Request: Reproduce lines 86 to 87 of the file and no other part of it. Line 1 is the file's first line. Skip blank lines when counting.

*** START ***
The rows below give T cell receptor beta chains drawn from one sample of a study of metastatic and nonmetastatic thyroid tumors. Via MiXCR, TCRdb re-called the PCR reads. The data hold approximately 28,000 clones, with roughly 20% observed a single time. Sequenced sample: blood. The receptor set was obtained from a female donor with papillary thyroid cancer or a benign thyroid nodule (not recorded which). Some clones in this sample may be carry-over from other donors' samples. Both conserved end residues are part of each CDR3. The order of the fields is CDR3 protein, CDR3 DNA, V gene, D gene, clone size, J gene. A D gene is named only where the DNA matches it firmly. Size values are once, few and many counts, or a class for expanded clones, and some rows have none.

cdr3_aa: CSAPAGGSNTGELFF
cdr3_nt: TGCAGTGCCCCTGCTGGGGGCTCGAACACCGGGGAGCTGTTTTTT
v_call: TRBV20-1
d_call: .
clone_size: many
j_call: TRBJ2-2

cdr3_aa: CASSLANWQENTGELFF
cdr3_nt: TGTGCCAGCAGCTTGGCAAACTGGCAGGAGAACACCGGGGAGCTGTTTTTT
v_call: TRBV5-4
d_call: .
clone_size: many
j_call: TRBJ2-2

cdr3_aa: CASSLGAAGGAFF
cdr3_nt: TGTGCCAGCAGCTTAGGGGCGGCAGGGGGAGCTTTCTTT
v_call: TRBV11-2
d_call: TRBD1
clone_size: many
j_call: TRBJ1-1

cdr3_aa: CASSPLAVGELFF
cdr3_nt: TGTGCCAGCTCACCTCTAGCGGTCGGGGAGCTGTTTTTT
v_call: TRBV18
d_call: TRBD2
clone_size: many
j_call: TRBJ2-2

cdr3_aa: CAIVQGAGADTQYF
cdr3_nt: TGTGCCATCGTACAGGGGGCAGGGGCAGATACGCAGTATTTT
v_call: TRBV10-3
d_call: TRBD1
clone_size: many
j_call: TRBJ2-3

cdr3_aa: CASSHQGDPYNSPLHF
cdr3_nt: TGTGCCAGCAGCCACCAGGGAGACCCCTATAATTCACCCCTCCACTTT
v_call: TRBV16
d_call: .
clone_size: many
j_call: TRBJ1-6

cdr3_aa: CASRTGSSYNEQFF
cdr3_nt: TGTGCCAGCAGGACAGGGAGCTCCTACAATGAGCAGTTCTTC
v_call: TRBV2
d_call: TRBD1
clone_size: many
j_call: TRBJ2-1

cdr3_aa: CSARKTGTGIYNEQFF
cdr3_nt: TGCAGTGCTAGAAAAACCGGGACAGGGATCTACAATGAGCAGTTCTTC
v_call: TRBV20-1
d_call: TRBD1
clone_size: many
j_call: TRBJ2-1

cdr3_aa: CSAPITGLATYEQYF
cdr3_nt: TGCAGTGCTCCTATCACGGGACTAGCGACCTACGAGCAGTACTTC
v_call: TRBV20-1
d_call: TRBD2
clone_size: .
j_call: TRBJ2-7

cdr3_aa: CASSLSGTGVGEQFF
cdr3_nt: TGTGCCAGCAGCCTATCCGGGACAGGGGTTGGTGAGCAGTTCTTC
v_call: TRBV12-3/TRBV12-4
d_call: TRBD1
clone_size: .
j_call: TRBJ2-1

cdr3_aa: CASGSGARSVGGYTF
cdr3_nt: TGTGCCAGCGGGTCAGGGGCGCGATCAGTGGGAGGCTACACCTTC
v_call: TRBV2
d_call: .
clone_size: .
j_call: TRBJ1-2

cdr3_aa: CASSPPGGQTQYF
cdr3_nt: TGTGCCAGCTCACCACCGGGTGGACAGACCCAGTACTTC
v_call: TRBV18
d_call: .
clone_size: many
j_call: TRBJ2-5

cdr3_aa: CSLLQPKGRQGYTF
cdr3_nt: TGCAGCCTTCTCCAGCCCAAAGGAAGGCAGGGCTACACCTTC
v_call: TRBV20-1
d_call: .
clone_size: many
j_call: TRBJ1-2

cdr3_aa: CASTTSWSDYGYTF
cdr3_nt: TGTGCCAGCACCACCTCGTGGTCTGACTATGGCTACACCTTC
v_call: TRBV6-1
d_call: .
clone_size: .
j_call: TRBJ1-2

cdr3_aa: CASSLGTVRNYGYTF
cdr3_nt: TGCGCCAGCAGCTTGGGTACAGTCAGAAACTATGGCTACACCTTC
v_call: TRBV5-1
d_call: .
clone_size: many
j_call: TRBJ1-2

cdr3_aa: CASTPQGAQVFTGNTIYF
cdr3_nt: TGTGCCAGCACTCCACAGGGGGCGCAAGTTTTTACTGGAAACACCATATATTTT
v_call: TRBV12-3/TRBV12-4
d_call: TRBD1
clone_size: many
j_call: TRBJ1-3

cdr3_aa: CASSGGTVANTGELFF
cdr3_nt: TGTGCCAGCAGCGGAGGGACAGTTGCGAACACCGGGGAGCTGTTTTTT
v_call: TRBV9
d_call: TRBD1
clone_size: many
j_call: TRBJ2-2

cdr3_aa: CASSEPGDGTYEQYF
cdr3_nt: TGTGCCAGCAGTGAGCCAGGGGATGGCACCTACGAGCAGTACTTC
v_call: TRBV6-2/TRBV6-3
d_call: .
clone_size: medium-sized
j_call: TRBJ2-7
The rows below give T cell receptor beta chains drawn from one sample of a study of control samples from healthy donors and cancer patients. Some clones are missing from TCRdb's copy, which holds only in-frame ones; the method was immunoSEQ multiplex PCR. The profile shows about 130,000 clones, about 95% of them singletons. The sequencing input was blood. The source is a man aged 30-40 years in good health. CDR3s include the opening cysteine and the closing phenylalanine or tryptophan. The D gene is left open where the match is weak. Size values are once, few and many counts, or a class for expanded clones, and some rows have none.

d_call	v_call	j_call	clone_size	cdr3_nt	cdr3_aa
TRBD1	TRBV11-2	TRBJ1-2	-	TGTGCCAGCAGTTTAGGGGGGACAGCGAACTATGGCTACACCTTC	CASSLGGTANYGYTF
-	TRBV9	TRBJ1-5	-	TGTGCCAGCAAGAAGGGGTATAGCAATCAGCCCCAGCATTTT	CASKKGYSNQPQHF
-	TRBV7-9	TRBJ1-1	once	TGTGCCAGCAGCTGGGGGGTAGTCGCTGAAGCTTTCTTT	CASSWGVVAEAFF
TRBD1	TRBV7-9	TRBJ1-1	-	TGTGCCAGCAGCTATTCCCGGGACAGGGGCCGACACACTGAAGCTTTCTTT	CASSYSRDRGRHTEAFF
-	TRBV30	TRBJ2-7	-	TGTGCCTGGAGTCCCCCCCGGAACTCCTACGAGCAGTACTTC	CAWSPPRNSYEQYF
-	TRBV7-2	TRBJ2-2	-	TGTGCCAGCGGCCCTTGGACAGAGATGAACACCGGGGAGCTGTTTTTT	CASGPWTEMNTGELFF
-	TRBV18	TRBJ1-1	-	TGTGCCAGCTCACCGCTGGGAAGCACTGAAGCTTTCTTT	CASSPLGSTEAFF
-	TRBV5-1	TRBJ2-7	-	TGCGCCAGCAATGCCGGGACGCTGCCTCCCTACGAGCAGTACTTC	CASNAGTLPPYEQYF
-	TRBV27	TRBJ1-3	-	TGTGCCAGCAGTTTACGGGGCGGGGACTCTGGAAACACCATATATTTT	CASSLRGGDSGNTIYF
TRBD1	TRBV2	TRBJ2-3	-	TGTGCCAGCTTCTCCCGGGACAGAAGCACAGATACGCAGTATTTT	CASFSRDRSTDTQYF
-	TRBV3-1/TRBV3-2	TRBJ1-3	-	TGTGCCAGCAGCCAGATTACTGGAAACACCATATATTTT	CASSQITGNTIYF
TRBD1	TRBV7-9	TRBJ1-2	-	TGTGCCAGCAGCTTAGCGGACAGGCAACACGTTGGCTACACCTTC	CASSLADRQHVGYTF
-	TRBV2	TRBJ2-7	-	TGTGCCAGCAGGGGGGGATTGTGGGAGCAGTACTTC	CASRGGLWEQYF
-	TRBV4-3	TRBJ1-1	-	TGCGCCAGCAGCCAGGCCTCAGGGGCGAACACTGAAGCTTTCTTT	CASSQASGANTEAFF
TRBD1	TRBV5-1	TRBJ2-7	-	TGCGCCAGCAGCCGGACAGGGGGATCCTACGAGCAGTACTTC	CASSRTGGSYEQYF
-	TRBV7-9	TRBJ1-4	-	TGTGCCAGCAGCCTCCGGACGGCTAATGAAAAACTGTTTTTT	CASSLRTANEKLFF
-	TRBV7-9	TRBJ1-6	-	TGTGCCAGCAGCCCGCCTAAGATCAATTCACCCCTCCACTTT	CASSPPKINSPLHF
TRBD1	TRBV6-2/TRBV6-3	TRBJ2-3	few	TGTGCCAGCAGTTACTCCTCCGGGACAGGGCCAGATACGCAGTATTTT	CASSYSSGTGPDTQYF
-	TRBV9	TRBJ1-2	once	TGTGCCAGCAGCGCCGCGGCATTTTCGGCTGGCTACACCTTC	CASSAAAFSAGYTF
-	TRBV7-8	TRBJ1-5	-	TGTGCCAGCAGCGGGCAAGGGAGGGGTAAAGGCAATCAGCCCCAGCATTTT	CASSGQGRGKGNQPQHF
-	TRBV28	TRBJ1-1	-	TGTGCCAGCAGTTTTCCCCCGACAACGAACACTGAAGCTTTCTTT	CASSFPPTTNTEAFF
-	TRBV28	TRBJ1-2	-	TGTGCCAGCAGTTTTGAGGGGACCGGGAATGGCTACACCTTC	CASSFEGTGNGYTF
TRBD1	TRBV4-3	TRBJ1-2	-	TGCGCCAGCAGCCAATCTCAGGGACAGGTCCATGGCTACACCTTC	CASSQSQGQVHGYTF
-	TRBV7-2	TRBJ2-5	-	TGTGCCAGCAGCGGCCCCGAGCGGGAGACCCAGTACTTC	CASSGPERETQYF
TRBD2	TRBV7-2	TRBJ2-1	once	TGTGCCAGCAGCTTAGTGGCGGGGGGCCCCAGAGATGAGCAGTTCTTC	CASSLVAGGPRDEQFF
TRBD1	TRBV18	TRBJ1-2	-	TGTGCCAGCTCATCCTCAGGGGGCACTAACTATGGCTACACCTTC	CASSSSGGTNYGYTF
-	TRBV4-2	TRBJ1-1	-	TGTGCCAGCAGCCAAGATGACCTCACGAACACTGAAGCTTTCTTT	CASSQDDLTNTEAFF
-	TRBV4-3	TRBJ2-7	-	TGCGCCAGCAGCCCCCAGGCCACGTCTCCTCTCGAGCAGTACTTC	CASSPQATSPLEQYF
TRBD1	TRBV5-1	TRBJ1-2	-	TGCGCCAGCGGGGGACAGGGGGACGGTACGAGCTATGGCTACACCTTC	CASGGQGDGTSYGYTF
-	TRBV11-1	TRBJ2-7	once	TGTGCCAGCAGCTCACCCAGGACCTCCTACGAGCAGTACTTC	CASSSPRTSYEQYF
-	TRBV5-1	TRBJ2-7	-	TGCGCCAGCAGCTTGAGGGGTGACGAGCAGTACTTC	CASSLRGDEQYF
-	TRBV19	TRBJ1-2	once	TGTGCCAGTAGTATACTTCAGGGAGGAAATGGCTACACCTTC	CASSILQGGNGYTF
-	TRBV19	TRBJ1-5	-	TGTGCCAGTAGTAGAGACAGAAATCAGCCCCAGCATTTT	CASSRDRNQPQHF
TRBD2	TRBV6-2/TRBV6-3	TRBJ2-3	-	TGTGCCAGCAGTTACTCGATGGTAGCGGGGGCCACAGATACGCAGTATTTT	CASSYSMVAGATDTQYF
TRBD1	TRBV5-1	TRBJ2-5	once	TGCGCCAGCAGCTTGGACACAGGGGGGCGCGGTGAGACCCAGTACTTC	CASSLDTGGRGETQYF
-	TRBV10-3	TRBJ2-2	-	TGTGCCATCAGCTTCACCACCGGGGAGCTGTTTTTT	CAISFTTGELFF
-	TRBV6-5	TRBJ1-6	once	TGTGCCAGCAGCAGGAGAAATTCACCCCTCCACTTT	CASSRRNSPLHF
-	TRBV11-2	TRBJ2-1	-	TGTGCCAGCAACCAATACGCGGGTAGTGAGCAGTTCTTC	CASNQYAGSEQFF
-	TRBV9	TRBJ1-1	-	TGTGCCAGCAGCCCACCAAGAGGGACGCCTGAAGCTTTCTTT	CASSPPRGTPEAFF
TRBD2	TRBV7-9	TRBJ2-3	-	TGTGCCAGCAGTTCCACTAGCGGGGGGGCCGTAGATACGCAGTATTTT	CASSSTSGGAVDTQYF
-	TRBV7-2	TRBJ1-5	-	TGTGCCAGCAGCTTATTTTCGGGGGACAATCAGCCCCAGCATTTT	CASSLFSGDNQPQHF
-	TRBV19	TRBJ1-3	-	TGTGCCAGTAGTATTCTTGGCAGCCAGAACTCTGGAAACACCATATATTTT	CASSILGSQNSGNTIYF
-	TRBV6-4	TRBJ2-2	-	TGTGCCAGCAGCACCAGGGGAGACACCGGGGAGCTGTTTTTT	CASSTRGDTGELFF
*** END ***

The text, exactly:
cdr3_aa: CASSLGTVRNYGYTF
cdr3_nt: TGCGCCAGCAGCTTGGGTACAGTCAGAAACTATGGCTACACCTTC